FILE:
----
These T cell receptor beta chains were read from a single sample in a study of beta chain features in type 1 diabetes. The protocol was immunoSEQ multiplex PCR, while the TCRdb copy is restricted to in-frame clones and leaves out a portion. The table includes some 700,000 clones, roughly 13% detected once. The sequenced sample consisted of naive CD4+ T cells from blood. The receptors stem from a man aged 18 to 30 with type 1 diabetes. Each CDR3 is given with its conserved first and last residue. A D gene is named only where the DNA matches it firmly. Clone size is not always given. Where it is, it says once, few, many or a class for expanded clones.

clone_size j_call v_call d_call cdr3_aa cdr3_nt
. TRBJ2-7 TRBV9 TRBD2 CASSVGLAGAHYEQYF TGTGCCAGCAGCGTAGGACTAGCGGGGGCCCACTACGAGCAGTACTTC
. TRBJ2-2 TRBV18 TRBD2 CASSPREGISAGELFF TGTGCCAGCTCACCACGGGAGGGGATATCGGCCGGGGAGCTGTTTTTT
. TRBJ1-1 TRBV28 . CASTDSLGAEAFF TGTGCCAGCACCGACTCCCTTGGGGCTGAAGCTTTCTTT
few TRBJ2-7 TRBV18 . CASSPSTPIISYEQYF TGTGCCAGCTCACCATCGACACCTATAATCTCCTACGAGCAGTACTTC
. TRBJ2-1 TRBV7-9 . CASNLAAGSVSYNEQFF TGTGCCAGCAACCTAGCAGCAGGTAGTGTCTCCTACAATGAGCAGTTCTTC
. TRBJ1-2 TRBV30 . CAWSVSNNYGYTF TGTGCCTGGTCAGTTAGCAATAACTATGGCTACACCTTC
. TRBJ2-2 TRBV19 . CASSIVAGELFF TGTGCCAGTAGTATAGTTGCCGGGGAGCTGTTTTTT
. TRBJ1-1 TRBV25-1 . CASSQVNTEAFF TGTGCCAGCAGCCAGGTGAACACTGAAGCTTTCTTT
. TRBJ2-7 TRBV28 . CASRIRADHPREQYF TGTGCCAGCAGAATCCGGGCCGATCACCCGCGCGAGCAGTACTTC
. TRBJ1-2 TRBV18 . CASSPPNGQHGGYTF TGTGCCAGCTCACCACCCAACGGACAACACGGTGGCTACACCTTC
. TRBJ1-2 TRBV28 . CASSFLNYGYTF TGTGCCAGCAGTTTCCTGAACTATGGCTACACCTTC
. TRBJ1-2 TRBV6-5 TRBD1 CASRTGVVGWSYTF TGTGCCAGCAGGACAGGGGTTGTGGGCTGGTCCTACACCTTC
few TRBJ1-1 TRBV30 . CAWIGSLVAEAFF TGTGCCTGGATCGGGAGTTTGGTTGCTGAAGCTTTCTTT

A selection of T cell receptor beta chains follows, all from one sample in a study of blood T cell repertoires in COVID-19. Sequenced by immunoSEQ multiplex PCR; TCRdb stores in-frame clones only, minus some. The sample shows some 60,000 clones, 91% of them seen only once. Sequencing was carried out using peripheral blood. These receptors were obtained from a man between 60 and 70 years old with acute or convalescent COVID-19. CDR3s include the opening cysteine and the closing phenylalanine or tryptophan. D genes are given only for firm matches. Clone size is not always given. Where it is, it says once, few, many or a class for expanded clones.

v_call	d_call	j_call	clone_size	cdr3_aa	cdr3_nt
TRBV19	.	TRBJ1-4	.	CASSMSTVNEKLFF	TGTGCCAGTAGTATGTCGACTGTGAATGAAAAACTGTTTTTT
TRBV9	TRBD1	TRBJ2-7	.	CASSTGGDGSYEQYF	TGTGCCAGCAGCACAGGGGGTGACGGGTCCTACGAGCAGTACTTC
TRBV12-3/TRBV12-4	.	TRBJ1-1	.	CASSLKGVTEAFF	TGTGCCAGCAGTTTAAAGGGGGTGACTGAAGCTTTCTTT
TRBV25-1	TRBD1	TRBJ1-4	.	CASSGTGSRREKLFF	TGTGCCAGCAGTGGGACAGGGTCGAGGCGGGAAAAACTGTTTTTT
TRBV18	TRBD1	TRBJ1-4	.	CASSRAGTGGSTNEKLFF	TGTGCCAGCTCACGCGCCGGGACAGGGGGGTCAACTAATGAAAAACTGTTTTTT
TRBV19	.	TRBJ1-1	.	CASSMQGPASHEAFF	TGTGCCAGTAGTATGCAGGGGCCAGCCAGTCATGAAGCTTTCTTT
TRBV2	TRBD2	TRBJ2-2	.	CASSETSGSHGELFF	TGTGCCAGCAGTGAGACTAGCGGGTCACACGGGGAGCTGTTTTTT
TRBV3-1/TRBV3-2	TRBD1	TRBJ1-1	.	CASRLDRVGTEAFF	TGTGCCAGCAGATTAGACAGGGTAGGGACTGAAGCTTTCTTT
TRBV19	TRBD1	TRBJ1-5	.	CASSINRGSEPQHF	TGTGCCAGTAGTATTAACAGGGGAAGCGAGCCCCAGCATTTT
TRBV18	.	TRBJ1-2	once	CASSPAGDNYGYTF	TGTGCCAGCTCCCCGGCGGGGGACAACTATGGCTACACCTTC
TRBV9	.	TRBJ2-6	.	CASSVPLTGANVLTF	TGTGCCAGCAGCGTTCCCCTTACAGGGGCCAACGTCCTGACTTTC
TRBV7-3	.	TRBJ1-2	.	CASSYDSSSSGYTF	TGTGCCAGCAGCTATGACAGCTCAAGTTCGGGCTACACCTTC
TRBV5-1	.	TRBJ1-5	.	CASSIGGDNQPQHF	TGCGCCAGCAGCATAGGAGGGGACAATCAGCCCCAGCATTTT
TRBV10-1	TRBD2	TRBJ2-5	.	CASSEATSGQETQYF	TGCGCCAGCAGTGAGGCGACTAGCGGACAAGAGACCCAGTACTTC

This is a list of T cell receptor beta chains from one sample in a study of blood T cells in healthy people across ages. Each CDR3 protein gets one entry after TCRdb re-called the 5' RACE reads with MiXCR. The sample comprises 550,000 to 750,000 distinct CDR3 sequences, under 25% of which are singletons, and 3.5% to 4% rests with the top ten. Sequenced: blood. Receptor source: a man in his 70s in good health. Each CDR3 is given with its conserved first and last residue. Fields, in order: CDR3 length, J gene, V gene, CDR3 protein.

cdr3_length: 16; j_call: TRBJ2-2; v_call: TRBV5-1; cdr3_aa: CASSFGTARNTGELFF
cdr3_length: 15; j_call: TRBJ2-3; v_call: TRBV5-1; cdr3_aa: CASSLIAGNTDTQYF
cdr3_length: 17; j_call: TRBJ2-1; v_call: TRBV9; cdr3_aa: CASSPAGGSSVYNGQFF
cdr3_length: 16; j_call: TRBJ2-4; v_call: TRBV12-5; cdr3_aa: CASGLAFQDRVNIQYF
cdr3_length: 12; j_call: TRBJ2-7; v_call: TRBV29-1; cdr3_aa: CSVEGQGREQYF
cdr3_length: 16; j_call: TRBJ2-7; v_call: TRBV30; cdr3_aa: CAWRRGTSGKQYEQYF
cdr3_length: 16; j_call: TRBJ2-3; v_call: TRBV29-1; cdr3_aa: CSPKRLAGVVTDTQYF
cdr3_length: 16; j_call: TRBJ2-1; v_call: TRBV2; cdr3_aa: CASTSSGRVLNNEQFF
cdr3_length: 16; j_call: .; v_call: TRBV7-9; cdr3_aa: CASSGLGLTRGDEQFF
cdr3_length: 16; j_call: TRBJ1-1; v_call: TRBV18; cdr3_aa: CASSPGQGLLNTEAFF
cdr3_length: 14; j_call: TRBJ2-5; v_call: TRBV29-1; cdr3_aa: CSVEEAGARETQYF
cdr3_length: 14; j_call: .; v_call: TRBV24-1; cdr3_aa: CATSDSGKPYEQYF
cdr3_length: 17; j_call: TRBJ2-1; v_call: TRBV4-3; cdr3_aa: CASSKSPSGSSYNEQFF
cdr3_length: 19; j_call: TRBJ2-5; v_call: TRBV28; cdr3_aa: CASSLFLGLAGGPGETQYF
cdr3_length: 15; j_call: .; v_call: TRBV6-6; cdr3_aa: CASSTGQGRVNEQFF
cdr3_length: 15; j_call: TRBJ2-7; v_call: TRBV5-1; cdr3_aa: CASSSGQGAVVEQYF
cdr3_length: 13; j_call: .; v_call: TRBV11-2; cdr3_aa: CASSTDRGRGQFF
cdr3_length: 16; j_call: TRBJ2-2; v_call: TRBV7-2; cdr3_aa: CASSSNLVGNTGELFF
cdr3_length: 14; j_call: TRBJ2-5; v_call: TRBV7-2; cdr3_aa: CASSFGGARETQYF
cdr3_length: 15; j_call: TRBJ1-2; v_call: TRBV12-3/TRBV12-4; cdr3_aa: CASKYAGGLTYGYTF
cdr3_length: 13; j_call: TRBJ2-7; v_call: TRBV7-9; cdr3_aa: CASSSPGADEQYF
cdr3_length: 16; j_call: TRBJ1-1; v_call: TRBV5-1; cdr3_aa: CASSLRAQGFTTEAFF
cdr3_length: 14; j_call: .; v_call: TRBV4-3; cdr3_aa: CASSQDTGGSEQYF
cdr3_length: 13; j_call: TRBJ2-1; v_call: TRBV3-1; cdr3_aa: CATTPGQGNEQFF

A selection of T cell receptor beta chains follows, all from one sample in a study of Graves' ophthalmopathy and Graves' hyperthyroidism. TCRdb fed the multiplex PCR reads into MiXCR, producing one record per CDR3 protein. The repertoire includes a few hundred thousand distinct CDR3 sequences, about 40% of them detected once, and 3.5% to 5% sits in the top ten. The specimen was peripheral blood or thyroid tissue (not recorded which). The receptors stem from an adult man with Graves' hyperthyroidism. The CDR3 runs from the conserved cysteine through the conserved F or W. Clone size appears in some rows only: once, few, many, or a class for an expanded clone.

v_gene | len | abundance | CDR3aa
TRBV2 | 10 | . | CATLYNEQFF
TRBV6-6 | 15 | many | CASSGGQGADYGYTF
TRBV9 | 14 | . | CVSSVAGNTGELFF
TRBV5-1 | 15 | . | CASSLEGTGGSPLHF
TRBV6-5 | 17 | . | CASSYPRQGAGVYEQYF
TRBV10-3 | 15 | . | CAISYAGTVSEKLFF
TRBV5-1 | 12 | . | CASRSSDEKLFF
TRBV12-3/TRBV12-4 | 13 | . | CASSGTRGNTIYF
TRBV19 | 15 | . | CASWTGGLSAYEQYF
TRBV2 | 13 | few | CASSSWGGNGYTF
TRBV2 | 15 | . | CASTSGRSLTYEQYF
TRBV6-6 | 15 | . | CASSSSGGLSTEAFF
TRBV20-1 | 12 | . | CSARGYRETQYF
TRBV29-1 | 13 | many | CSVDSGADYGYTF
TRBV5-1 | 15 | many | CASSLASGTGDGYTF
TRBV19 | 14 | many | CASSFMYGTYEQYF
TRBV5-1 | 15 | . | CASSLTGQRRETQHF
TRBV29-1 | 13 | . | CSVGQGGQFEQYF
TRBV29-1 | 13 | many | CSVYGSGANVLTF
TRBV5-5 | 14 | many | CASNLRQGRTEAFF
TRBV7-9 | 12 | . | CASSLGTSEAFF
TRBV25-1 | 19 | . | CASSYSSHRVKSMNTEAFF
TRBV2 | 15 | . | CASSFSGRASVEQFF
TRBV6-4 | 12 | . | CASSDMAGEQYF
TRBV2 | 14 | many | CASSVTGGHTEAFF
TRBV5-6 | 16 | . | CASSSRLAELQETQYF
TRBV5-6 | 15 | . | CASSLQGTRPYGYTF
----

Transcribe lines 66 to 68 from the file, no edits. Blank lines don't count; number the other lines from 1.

TRBV12-3/TRBV12-4 | 13 | . | CASSGTRGNTIYF
TRBV19 | 15 | . | CASWTGGLSAYEQYF
TRBV2 | 13 | few | CASSSWGGNGYTF